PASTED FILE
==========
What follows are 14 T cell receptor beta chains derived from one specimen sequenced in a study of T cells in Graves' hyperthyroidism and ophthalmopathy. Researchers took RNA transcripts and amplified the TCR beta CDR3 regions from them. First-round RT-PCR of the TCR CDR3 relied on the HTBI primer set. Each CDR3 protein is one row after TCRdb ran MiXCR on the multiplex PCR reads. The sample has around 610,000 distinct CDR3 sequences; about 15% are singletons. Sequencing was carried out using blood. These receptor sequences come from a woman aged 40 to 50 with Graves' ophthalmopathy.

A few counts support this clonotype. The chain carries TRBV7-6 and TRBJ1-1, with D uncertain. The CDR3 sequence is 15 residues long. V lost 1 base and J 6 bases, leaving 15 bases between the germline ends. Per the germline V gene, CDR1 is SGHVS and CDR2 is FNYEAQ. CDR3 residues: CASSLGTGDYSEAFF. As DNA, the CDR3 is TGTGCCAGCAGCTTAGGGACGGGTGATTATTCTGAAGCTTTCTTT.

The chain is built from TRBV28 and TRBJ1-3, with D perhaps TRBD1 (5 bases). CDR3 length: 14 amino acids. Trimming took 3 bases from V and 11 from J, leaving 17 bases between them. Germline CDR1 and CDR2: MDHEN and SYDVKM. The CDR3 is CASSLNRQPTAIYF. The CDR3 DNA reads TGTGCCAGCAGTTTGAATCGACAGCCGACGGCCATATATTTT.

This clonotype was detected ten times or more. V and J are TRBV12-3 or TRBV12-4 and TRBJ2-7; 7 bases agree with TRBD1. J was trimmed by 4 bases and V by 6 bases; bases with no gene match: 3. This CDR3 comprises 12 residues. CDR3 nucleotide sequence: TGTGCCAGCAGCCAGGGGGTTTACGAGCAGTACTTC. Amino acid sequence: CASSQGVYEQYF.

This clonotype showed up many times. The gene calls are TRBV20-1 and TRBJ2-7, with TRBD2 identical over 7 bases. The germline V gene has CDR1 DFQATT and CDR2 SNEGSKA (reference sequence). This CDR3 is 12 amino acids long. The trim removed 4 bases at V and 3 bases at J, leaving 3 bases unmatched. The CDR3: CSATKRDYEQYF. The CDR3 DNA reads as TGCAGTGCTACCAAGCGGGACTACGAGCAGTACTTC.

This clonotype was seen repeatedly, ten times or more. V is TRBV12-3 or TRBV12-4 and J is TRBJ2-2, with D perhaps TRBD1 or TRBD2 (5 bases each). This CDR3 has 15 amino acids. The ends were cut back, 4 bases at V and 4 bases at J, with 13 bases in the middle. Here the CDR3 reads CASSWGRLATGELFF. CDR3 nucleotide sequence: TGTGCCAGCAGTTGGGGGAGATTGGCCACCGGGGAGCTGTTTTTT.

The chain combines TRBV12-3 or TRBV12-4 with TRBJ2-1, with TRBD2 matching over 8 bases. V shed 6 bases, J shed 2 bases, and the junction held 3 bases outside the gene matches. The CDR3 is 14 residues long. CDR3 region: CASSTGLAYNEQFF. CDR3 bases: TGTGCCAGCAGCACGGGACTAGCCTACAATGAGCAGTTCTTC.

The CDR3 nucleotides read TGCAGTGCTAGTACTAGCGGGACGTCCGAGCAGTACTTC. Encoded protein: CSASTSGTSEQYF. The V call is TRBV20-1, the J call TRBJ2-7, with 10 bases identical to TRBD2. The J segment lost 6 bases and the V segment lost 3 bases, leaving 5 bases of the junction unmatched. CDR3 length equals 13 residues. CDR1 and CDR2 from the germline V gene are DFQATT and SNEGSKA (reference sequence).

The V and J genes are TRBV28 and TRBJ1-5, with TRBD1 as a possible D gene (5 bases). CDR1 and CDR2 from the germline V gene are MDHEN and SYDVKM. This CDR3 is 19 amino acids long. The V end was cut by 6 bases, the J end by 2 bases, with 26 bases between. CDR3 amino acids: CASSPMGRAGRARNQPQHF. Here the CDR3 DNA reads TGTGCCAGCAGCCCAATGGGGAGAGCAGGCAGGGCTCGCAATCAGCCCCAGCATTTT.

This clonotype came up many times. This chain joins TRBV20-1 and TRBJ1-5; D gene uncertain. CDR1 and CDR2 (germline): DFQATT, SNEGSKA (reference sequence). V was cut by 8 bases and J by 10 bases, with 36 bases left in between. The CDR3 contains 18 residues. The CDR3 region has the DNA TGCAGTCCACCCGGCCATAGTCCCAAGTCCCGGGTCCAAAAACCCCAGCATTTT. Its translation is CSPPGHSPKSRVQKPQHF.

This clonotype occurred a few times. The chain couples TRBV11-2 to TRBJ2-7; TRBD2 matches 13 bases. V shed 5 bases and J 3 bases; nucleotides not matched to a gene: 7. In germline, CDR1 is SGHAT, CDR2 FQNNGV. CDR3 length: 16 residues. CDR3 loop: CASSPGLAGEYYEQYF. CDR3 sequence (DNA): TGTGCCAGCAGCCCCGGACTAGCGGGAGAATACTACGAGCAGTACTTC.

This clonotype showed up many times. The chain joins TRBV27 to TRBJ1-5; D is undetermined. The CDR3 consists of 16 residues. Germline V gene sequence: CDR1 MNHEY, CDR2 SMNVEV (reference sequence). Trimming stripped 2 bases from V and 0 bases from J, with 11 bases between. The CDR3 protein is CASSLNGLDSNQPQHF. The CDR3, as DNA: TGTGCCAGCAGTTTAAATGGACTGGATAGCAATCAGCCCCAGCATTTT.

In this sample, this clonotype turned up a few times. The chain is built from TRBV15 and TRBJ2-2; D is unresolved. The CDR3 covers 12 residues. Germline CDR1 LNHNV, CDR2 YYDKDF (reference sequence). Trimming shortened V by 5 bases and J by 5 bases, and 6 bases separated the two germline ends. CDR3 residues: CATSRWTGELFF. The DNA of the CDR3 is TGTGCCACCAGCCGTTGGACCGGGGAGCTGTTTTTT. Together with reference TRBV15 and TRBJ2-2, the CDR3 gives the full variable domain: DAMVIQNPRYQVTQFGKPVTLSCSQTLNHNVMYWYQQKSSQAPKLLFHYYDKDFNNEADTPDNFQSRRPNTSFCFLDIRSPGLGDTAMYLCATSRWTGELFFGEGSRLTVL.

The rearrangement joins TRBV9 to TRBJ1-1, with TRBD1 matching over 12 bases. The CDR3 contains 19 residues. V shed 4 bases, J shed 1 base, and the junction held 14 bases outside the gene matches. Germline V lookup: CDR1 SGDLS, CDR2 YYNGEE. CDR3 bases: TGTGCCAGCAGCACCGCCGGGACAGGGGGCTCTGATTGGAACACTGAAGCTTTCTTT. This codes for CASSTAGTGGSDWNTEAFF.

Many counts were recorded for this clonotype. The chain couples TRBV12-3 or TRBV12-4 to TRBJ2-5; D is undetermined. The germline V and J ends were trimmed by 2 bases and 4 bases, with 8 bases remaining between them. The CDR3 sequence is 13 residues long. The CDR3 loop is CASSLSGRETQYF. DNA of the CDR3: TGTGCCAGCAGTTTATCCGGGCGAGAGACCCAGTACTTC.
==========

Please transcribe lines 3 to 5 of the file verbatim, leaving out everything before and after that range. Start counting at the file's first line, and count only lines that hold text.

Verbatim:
The chain is built from TRBV28 and TRBJ1-3, with D perhaps TRBD1 (5 bases). CDR3 length: 14 amino acids. Trimming took 3 bases from V and 11 from J, leaving 17 bases between them. Germline CDR1 and CDR2: MDHEN and SYDVKM. The CDR3 is CASSLNRQPTAIYF. The CDR3 DNA reads TGTGCCAGCAGTTTGAATCGACAGCCGACGGCCATATATTTT.

This clonotype was detected ten times or more. V and J are TRBV12-3 or TRBV12-4 and TRBJ2-7; 7 bases agree with TRBD1. J was trimmed by 4 bases and V by 6 bases; bases with no gene match: 3. This CDR3 comprises 12 residues. CDR3 nucleotide sequence: TGTGCCAGCAGCCAGGGGGTTTACGAGCAGTACTTC. Amino acid sequence: CASSQGVYEQYF.

This clonotype showed up many times. The gene calls are TRBV20-1 and TRBJ2-7, with TRBD2 identical over 7 bases. The germline V gene has CDR1 DFQATT and CDR2 SNEGSKA (reference sequence). This CDR3 is 12 amino acids long. The trim removed 4 bases at V and 3 bases at J, leaving 3 bases unmatched. The CDR3: CSATKRDYEQYF. The CDR3 DNA reads as TGCAGTGCTACCAAGCGGGACTACGAGCAGTACTTC.